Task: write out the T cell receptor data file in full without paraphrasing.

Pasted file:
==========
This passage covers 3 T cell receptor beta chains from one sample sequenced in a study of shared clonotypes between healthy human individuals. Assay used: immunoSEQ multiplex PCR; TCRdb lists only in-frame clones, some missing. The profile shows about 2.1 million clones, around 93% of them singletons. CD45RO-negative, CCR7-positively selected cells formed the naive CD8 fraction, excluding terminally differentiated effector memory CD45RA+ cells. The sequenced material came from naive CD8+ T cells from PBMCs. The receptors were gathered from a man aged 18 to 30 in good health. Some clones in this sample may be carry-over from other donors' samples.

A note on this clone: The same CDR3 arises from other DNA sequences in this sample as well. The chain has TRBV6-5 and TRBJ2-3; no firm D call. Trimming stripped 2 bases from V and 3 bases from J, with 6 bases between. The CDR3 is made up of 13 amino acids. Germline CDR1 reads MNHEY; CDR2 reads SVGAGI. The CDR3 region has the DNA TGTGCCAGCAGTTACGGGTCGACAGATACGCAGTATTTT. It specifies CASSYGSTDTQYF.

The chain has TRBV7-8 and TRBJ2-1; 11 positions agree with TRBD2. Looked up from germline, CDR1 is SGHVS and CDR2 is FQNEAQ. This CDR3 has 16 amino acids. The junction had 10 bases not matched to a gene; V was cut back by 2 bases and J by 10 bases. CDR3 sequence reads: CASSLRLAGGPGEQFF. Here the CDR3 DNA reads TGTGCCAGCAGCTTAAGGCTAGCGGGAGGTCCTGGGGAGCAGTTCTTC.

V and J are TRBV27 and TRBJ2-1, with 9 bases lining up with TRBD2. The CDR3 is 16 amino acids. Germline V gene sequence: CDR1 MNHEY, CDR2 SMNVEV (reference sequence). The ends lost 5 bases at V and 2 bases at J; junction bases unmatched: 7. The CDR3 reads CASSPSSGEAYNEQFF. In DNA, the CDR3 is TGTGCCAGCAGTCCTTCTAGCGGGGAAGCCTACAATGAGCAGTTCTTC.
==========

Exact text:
This passage covers 3 T cell receptor beta chains from one sample sequenced in a study of shared clonotypes between healthy human individuals. Assay used: immunoSEQ multiplex PCR; TCRdb lists only in-frame clones, some missing. The profile shows about 2.1 million clones, around 93% of them singletons. CD45RO-negative, CCR7-positively selected cells formed the naive CD8 fraction, excluding terminally differentiated effector memory CD45RA+ cells. The sequenced material came from naive CD8+ T cells from PBMCs. The receptors were gathered from a man aged 18 to 30 in good health. Some clones in this sample may be carry-over from other donors' samples.

A note on this clone: The same CDR3 arises from other DNA sequences in this sample as well. The chain has TRBV6-5 and TRBJ2-3; no firm D call. Trimming stripped 2 bases from V and 3 bases from J, with 6 bases between. The CDR3 is made up of 13 amino acids. Germline CDR1 reads MNHEY; CDR2 reads SVGAGI. The CDR3 region has the DNA TGTGCCAGCAGTTACGGGTCGACAGATACGCAGTATTTT. It specifies CASSYGSTDTQYF.

The chain has TRBV7-8 and TRBJ2-1; 11 positions agree with TRBD2. Looked up from germline, CDR1 is SGHVS and CDR2 is FQNEAQ. This CDR3 has 16 amino acids. The junction had 10 bases not matched to a gene; V was cut back by 2 bases and J by 10 bases. CDR3 sequence reads: CASSLRLAGGPGEQFF. Here the CDR3 DNA reads TGTGCCAGCAGCTTAAGGCTAGCGGGAGGTCCTGGGGAGCAGTTCTTC.

V and J are TRBV27 and TRBJ2-1, with 9 bases lining up with TRBD2. The CDR3 is 16 amino acids. Germline V gene sequence: CDR1 MNHEY, CDR2 SMNVEV (reference sequence). The ends lost 5 bases at V and 2 bases at J; junction bases unmatched: 7. The CDR3 reads CASSPSSGEAYNEQFF. In DNA, the CDR3 is TGTGCCAGCAGTCCTTCTAGCGGGGAAGCCTACAATGAGCAGTTCTTC.